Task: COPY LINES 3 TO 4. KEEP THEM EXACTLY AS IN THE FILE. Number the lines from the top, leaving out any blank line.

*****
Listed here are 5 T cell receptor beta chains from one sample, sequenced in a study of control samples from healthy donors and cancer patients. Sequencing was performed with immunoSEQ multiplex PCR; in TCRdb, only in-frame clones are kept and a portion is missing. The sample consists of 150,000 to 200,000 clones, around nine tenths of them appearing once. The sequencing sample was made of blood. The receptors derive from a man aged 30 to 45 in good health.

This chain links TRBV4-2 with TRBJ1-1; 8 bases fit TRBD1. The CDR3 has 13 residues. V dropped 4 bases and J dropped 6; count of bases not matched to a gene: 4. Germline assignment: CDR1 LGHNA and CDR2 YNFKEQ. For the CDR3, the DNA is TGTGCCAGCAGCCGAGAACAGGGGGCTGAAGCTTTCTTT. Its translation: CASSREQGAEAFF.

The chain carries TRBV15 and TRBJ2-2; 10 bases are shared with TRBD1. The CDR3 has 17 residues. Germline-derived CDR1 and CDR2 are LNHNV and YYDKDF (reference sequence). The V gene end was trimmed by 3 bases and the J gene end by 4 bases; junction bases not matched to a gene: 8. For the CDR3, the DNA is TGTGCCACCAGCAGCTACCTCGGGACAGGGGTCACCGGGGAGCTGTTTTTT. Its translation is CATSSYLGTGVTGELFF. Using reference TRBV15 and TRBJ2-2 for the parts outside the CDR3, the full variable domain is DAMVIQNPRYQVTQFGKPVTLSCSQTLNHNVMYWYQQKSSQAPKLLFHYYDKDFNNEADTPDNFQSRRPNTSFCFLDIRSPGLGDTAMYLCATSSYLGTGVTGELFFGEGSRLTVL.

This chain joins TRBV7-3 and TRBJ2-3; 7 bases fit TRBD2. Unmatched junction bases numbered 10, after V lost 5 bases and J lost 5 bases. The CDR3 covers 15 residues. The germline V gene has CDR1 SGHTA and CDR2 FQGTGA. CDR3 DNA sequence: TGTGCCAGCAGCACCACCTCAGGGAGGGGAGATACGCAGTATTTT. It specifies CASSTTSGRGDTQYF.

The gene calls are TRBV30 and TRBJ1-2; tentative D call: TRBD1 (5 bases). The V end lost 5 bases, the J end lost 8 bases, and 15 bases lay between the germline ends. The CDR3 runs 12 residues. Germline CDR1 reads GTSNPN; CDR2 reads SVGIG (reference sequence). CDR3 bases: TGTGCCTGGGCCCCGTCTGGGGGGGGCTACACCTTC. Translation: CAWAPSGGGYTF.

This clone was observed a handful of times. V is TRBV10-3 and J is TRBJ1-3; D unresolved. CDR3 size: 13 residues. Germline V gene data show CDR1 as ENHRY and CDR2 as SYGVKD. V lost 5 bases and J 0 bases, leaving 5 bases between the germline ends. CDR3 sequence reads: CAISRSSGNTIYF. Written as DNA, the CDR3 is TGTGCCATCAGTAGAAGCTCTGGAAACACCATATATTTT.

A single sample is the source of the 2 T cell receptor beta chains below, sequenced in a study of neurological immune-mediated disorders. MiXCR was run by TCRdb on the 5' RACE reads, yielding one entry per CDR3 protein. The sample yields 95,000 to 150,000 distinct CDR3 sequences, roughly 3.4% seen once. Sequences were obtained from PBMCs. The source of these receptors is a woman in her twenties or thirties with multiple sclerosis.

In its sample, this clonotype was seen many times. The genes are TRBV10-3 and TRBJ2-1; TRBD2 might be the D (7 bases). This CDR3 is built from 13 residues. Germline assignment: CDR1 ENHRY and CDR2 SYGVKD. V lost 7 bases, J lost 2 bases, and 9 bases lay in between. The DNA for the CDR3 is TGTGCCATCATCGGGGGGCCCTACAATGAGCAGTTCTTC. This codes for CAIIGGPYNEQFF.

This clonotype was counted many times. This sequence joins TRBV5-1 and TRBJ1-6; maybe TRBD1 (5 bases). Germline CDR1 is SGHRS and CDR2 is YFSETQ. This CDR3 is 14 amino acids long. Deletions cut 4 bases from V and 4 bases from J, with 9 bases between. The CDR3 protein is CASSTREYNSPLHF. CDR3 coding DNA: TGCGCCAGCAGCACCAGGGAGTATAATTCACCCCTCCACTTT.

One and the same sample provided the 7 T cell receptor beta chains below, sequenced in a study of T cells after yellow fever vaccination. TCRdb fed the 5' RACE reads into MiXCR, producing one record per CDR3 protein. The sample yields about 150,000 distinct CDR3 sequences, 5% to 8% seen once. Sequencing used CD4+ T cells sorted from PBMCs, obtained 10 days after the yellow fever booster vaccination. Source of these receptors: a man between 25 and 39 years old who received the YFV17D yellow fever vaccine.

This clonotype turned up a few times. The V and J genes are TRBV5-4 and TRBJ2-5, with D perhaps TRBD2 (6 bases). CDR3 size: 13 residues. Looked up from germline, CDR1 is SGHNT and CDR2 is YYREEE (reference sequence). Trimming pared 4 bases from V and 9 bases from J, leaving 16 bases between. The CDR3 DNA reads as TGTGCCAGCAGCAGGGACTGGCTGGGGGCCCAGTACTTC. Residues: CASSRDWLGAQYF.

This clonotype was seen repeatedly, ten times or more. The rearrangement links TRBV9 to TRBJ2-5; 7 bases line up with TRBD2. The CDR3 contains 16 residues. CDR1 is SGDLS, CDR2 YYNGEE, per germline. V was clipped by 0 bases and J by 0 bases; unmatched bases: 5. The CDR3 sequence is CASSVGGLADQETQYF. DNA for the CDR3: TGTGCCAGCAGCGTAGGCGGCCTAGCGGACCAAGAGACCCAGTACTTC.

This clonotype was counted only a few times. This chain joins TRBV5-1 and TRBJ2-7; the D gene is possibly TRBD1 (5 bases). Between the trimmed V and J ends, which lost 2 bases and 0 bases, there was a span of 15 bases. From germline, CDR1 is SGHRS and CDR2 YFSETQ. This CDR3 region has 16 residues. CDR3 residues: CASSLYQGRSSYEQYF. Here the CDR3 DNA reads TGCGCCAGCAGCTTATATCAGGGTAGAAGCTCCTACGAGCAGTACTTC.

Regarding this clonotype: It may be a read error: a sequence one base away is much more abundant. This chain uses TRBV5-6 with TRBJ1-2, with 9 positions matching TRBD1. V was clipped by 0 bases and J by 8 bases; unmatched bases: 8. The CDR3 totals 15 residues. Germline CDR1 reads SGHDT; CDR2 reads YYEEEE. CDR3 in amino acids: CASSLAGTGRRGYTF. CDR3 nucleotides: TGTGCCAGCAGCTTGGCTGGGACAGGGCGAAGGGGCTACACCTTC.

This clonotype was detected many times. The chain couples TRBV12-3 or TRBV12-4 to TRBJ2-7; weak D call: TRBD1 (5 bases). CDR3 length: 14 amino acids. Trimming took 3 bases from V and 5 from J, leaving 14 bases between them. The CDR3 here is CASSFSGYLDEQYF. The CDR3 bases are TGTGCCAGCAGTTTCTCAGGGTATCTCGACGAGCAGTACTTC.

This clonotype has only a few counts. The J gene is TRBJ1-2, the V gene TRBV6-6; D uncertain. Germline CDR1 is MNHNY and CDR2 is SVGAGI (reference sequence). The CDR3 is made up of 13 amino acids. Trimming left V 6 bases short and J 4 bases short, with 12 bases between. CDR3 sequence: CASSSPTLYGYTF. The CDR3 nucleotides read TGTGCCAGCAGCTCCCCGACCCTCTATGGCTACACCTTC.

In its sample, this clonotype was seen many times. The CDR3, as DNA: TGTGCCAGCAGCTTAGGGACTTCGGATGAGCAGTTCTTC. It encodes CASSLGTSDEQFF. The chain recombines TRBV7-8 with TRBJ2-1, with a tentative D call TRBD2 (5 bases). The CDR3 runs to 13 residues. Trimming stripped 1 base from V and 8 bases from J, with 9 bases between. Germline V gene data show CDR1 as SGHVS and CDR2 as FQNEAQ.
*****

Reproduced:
The chain carries TRBV15 and TRBJ2-2; 10 bases are shared with TRBD1. The CDR3 has 17 residues. Germline-derived CDR1 and CDR2 are LNHNV and YYDKDF (reference sequence). The V gene end was trimmed by 3 bases and the J gene end by 4 bases; junction bases not matched to a gene: 8. For the CDR3, the DNA is TGTGCCACCAGCAGCTACCTCGGGACAGGGGTCACCGGGGAGCTGTTTTTT. Its translation is CATSSYLGTGVTGELFF. Using reference TRBV15 and TRBJ2-2 for the parts outside the CDR3, the full variable domain is DAMVIQNPRYQVTQFGKPVTLSCSQTLNHNVMYWYQQKSSQAPKLLFHYYDKDFNNEADTPDNFQSRRPNTSFCFLDIRSPGLGDTAMYLCATSSYLGTGVTGELFFGEGSRLTVL.

This chain joins TRBV7-3 and TRBJ2-3; 7 bases fit TRBD2. Unmatched junction bases numbered 10, after V lost 5 bases and J lost 5 bases. The CDR3 covers 15 residues. The germline V gene has CDR1 SGHTA and CDR2 FQGTGA. CDR3 DNA sequence: TGTGCCAGCAGCACCACCTCAGGGAGGGGAGATACGCAGTATTTT. It specifies CASSTTSGRGDTQYF.